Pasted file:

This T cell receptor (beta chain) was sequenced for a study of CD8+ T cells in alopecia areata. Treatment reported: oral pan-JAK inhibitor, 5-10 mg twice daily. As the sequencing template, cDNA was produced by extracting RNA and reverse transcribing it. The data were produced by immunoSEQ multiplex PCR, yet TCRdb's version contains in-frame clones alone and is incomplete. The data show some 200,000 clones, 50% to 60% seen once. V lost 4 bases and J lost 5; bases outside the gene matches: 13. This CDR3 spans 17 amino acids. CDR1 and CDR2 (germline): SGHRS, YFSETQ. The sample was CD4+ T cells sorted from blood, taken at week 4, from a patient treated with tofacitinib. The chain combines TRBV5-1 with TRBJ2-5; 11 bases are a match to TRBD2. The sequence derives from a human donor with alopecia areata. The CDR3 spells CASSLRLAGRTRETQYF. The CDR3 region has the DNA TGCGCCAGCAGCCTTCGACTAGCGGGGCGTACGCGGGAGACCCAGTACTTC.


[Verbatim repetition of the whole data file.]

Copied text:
This T cell receptor (beta chain) was sequenced for a study of CD8+ T cells in alopecia areata. Treatment reported: oral pan-JAK inhibitor, 5-10 mg twice daily. As the sequencing template, cDNA was produced by extracting RNA and reverse transcribing it. The data were produced by immunoSEQ multiplex PCR, yet TCRdb's version contains in-frame clones alone and is incomplete. The data show some 200,000 clones, 50% to 60% seen once. V lost 4 bases and J lost 5; bases outside the gene matches: 13. This CDR3 spans 17 amino acids. CDR1 and CDR2 (germline): SGHRS, YFSETQ. The sample was CD4+ T cells sorted from blood, taken at week 4, from a patient treated with tofacitinib. The chain combines TRBV5-1 with TRBJ2-5; 11 bases are a match to TRBD2. The sequence derives from a human donor with alopecia areata. The CDR3 spells CASSLRLAGRTRETQYF. The CDR3 region has the DNA TGCGCCAGCAGCCTTCGACTAGCGGGGCGTACGCGGGAGACCCAGTACTTC.